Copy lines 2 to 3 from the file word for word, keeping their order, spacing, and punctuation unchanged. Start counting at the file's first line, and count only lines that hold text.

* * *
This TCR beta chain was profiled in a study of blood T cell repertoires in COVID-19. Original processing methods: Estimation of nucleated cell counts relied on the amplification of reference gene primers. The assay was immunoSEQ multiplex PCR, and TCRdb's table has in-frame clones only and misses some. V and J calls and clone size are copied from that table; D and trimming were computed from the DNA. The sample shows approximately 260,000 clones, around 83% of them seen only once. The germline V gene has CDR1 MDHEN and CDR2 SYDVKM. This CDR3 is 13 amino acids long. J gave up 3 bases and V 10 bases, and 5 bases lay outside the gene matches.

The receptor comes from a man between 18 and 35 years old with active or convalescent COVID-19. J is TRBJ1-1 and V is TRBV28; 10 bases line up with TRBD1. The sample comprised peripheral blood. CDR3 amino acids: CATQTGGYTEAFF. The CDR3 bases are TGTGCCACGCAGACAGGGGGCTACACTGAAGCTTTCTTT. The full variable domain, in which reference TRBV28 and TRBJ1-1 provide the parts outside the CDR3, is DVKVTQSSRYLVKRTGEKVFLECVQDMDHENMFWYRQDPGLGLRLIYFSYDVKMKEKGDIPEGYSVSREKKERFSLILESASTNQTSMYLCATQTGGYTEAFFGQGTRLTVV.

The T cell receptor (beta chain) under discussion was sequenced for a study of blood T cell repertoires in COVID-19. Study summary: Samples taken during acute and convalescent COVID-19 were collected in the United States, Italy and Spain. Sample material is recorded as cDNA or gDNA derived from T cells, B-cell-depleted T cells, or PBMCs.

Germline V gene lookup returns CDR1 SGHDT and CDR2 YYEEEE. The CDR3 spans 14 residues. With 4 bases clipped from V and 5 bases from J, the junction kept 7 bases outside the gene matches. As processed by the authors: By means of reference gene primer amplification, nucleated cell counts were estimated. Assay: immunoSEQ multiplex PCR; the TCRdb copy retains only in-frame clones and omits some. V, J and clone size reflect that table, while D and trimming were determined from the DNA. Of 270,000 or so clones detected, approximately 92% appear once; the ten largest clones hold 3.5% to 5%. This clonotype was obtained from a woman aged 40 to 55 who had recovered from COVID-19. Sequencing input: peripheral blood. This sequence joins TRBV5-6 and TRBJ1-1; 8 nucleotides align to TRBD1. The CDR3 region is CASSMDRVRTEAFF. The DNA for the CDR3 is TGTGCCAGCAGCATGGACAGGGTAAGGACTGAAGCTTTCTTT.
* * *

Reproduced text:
The receptor comes from a man between 18 and 35 years old with active or convalescent COVID-19. J is TRBJ1-1 and V is TRBV28; 10 bases line up with TRBD1. The sample comprised peripheral blood. CDR3 amino acids: CATQTGGYTEAFF. The CDR3 bases are TGTGCCACGCAGACAGGGGGCTACACTGAAGCTTTCTTT. The full variable domain, in which reference TRBV28 and TRBJ1-1 provide the parts outside the CDR3, is DVKVTQSSRYLVKRTGEKVFLECVQDMDHENMFWYRQDPGLGLRLIYFSYDVKMKEKGDIPEGYSVSREKKERFSLILESASTNQTSMYLCATQTGGYTEAFFGQGTRLTVV.

The T cell receptor (beta chain) under discussion was sequenced for a study of blood T cell repertoires in COVID-19. Study summary: Samples taken during acute and convalescent COVID-19 were collected in the United States, Italy and Spain. Sample material is recorded as cDNA or gDNA derived from T cells, B-cell-depleted T cells, or PBMCs.